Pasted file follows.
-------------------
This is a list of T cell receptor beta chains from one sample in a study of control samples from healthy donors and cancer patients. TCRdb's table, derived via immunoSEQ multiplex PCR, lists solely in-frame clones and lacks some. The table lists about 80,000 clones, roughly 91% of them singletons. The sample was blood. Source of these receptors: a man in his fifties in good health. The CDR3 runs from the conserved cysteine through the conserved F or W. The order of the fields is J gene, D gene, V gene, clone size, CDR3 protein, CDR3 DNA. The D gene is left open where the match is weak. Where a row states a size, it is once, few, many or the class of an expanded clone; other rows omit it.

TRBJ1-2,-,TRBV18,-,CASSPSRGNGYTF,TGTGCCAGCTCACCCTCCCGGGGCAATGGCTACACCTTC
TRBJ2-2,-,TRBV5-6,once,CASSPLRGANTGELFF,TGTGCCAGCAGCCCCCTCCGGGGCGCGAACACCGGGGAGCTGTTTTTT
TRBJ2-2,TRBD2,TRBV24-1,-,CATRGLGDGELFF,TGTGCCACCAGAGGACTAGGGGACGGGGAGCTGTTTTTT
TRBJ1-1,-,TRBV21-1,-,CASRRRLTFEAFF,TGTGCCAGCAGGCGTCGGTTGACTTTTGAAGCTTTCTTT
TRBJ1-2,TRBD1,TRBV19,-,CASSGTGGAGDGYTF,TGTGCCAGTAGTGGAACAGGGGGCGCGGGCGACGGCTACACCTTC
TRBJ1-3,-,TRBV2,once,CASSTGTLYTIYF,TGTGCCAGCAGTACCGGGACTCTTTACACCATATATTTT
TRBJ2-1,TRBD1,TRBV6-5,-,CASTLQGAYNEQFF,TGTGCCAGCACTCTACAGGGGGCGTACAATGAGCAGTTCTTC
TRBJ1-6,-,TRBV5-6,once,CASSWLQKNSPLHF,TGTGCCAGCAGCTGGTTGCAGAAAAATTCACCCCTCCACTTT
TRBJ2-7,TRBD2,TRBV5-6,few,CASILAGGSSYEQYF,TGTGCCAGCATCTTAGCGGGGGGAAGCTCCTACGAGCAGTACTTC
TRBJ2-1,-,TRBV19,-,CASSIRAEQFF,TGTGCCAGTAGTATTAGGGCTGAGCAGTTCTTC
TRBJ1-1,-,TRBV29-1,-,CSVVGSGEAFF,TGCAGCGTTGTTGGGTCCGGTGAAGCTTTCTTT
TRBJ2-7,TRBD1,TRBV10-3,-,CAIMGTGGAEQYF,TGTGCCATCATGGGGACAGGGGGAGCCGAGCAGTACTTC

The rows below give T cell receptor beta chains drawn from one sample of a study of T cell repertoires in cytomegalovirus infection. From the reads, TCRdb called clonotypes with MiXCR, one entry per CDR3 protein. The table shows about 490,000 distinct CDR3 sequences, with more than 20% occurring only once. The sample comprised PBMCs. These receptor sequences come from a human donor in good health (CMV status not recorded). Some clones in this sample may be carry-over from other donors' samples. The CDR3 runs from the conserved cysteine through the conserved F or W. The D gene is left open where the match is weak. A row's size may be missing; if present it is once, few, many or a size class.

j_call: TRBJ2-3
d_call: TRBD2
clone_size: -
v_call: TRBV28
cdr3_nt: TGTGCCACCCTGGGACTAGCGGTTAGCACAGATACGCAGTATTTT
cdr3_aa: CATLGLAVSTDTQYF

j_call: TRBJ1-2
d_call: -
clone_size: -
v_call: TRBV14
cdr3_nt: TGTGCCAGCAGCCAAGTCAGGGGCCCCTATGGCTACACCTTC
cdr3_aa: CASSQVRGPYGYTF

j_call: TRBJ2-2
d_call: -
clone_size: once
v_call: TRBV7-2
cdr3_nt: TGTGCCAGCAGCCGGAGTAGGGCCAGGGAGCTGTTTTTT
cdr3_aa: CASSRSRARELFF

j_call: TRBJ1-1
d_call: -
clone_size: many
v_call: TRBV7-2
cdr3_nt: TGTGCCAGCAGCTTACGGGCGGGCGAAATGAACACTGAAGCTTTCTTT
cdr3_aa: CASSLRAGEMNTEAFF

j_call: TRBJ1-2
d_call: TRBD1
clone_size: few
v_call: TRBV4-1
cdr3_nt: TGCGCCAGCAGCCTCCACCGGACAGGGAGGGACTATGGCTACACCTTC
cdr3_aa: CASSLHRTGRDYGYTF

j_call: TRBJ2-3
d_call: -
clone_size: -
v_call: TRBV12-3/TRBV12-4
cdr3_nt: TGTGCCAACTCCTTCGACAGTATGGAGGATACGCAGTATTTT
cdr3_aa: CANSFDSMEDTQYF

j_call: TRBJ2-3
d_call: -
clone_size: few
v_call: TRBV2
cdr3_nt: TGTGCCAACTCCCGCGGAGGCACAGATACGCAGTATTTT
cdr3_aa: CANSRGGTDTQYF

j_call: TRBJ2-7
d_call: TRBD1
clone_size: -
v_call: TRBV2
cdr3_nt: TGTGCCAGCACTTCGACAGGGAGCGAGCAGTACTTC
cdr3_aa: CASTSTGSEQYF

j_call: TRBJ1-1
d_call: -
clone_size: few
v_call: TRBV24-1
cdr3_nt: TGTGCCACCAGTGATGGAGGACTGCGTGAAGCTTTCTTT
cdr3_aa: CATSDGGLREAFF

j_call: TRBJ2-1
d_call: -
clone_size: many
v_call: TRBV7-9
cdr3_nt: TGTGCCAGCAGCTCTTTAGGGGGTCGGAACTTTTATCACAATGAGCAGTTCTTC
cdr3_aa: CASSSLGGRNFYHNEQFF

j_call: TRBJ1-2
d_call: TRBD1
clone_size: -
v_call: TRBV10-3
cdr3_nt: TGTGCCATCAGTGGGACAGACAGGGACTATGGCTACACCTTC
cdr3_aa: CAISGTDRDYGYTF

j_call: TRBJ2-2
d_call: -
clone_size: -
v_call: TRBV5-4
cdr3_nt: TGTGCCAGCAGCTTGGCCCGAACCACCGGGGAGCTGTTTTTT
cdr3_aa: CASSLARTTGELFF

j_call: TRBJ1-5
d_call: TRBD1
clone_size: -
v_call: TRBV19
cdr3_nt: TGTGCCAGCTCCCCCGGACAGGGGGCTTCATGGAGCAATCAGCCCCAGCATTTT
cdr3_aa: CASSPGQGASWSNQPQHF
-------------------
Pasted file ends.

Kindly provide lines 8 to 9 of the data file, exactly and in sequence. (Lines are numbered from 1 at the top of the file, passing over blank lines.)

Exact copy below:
TRBJ2-1,TRBD1,TRBV6-5,-,CASTLQGAYNEQFF,TGTGCCAGCACTCTACAGGGGGCGTACAATGAGCAGTTCTTC
TRBJ1-6,-,TRBV5-6,once,CASSWLQKNSPLHF,TGTGCCAGCAGCTGGTTGCAGAAAAATTCACCCCTCCACTTT